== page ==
Boxing


Floyd Mayweather and the ‘Great Debate’

floyd mayweather jr.27.11.06 - By MICHAEL KLIMES: The water is deep and I asked myself before I wrote this article – am I going to wade into it and let the water gradually drown me or shall I jump in head first? I decided on the latter.

In recent weeks, ‘Pretty Boy’s’ announcement that he was going to have one more fight and then retire has been (for numerous fans) a surprising low blow on whatever side of the debate one stand’s on. Following the civil war over ESB’s chat rooms and the Internet in general; it has dawned the debate about Mayweather’s reputation, his refusal to accept Margarito’s challenge and his general standing are bitterly contested issues. Mayweather, whether intentionally or not, has constructed a Berlin Wall in the boxing community with each side scanning the other for weaknesses and training their guns to fire at maximum velocity. It is almost impossible to set a general trend of opinion as the compass spins in crazy directions and no one is willing to compromise on unflinching dogmas.

Scoop Malinowski dropped an atomic bomb, twenty times more powerful than Hiroshima with the glaringly provocative article, ‘Why Should Oscar Waste His Time On Floyd?’ James Slater took an opposing trajectory by defending the self-proscribed prodigal son, writing that Mayweather has more right to the ownership of bragging rights compared to other lesser mortals. Izyaslav “Slava” Koza has moved in more cautiously than either, tickling the controversial subject with a delicate reconnaissance but thankfully, no headline grabbing acrobatics. Ted Sares has had a more balancing effect but still the controversy rumbles.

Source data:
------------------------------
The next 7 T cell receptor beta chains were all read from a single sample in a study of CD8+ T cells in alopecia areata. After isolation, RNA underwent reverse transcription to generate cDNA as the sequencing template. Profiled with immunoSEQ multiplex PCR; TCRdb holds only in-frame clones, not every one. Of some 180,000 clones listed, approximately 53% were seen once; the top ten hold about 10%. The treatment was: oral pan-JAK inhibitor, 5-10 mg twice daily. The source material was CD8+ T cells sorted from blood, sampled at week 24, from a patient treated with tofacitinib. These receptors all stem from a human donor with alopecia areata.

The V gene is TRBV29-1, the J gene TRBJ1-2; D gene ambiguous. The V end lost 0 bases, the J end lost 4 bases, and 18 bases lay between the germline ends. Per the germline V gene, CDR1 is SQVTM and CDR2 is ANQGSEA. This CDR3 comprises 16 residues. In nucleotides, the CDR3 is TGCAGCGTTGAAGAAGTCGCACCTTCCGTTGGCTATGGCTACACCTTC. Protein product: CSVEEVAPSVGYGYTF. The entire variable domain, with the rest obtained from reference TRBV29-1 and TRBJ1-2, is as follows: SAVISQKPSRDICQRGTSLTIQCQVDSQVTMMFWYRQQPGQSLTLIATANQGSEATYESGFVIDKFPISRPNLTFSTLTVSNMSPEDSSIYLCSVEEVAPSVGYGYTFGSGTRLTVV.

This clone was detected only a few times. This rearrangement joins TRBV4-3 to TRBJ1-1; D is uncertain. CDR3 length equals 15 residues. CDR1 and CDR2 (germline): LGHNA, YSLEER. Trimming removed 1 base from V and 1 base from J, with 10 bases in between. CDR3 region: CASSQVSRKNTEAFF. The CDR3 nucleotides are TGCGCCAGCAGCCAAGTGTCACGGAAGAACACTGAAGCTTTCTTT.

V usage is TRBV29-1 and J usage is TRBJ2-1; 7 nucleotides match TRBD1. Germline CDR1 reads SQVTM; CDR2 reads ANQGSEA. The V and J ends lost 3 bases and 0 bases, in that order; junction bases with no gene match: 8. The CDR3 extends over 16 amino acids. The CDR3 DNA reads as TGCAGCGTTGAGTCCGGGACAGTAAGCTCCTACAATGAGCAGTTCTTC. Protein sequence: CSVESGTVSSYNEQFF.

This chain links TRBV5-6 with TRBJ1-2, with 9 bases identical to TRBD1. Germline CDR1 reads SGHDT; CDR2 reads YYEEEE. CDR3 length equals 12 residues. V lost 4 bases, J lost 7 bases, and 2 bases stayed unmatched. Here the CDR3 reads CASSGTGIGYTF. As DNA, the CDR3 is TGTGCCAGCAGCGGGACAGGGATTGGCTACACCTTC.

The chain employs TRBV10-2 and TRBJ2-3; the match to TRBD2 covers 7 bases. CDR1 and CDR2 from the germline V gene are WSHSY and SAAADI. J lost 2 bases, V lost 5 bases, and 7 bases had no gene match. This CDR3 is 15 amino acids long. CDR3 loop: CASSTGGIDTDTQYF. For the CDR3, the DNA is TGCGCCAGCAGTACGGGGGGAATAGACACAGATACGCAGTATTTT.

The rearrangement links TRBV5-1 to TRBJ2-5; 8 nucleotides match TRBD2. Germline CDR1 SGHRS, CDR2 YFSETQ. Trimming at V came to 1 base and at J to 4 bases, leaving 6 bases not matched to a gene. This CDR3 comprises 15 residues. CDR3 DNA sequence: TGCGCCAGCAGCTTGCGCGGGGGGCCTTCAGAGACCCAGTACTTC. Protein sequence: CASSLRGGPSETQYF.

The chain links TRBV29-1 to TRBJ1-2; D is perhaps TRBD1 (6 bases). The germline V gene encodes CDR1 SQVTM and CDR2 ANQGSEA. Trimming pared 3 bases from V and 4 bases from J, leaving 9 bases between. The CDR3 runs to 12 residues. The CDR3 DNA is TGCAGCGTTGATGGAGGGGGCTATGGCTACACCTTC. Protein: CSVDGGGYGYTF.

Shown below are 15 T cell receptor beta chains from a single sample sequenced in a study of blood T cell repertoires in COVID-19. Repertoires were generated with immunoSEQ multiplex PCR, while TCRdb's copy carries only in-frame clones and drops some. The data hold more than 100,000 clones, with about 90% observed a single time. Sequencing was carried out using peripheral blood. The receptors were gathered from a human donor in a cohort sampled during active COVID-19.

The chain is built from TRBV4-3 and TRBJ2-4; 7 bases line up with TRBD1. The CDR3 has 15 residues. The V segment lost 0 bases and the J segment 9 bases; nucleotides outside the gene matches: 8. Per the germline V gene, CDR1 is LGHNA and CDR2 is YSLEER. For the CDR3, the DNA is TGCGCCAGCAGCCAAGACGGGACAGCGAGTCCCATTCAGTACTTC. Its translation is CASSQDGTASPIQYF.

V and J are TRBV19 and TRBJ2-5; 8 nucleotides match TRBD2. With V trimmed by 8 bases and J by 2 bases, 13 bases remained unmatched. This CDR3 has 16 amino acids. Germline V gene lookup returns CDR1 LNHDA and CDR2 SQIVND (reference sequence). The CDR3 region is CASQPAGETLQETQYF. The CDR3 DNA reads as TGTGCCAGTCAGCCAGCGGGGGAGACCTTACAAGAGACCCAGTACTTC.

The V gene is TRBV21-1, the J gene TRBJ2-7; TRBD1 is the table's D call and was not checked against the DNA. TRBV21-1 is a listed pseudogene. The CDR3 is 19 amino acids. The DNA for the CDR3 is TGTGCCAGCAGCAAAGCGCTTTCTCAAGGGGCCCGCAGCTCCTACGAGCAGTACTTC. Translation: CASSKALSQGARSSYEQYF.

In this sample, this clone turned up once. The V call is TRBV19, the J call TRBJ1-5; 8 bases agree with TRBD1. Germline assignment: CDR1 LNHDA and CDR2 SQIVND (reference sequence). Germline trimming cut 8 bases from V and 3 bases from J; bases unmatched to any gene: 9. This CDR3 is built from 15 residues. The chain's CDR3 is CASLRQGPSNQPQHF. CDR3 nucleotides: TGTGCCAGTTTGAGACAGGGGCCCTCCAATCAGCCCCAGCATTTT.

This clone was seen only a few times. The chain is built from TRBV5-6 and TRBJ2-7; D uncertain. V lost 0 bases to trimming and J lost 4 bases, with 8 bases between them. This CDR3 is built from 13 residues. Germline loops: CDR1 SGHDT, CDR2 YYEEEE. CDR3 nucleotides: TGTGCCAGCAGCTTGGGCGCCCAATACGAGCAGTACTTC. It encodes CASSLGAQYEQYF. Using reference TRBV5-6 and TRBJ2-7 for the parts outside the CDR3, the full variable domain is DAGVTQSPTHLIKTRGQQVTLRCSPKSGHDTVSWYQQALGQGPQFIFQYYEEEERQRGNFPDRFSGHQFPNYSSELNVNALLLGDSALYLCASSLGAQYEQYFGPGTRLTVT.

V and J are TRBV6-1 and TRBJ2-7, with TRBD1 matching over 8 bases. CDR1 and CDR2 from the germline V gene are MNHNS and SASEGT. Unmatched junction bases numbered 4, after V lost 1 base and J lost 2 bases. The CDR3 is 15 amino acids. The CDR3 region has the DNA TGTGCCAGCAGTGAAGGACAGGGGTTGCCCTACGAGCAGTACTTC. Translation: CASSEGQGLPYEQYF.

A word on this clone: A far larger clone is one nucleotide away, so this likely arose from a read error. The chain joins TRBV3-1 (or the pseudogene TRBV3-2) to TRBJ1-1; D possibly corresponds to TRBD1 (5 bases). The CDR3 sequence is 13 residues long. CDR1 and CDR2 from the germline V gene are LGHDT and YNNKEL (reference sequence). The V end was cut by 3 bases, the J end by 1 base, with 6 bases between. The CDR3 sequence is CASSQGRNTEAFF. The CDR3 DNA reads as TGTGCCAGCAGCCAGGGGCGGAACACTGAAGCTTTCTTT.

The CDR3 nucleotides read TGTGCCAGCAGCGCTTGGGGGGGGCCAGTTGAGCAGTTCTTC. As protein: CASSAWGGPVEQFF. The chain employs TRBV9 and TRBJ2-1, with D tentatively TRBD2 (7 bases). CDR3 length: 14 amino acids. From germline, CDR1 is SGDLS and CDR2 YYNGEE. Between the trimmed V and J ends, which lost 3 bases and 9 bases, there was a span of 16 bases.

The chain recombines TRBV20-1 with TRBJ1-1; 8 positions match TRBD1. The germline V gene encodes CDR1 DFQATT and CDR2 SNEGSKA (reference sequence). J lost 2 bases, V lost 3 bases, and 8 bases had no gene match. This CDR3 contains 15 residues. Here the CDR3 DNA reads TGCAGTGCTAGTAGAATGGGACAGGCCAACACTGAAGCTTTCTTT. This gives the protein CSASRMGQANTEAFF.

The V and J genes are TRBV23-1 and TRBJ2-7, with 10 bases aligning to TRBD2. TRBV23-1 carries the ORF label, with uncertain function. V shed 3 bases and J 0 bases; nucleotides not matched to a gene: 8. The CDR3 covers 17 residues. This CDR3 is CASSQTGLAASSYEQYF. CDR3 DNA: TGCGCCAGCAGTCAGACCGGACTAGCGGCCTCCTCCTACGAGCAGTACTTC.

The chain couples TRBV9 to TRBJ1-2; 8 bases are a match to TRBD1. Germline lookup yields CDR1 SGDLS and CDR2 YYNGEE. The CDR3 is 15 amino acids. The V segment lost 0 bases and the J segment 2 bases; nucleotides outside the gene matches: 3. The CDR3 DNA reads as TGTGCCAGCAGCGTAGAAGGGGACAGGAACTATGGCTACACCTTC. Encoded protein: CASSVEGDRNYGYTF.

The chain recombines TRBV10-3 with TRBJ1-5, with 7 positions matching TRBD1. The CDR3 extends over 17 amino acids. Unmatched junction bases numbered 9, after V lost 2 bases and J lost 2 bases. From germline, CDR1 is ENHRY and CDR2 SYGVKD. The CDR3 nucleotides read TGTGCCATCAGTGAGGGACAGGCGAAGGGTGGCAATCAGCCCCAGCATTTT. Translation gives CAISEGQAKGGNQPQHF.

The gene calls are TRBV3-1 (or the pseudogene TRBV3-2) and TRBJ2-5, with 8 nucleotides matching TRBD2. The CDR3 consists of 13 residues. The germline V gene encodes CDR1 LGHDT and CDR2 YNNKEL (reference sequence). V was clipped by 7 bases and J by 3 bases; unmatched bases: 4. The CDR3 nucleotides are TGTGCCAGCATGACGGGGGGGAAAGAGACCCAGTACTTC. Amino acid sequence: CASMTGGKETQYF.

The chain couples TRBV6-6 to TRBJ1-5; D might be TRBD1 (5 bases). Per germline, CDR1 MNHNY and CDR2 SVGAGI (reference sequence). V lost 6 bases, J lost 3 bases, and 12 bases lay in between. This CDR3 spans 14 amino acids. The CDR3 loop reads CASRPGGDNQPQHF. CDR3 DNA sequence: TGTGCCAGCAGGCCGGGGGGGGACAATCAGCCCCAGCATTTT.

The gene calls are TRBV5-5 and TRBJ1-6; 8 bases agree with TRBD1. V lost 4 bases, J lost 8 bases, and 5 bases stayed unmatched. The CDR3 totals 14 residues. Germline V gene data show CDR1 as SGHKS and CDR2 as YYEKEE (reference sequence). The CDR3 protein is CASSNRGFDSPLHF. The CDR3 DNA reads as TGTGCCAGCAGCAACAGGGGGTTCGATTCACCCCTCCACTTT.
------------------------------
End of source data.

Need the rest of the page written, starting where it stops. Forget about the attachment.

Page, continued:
It is time to clear out the conjecture from the facts and get down to business because there has been much truth and lies in this hot climate so roll up your sleeves because this is going to be a long one.

Mayweather, for the last four years has not defeated an ‘A Class’ fighter. He is (in what is becoming very mundane to mention) a world champion at four different weights, undefeated, a millionaire, not even thirty and exceptionally talented. His combination punching is just about the best and most artistic in the world with speed, power and accuracy. His defensive reflexes are a marvel but his cockiness, one liners and general demeanour are counter-intuitive to the megastar he could be. Sugar Ray Leonard was and remains that shimmering legend below the heavyweights, which everyone aspires too. This iconic model was summed up in one word- ‘flash’, he was handsome, charismatic and could match his smile with his smooth style. Exactly the same is true of Oscar de la Hoya but not Floyd Mayweather.

His egoism is the black hole to the reservoir of star dust he has, put it this way: if a surgeon could remove Mayweather’s ego and put it in a fridge, it would not freeze. In certain fighters, cockiness maybe attractive and Muhammad Ali punched out the memorable phrase, ‘It is not bragging if you back it up.’ This is fair statement of fact but it does not logically entail you can conclude that you are better than Sugar Ray Leonard when you are clearly not and gesturing your shadow towards those of Ali and Sugar Ray Robinson.

Whatever Floyds gifts, he does not have the class, grit or names on his record to match these three indisputable legends and remember, Ali and Sugar Ray Leonard consistently put Robinson above themselves in the pantheon of greatness. That is saying something about the original Sugar’s sweetness as his legacy has humbled the likes of the heaviest admires one can find.

Credit has to be given to Mayweather for defeating the linear welterweight champion in Carlos Baldomir. Now, the Argentinean was no Tommy Hearns or José Napoles but he was a solid veteran enjoying a bright spell in the cloudy greyness of his mid-thirties. He had come off two brilliant victories in a very talented but tantalisingly frustrating Zab Judah, who has the capacity to be a leading man in the hot welterweight division. His speed and southpaw stance would give anyone problems but his issues were always mental never physical and in boxing a weak psyche is an Achilles Heel. Baldomir also took out Arturo Gatti and yes Gatti was old but let us remember, Gatti did acquire a fine set of boxing skills in his later years and was an experienced professional. Baldomir’s late renaissance reminds fans, writers and boxers never to underestimate a fighter if he/she is confident, on a home run and receiving a kind pat from fate.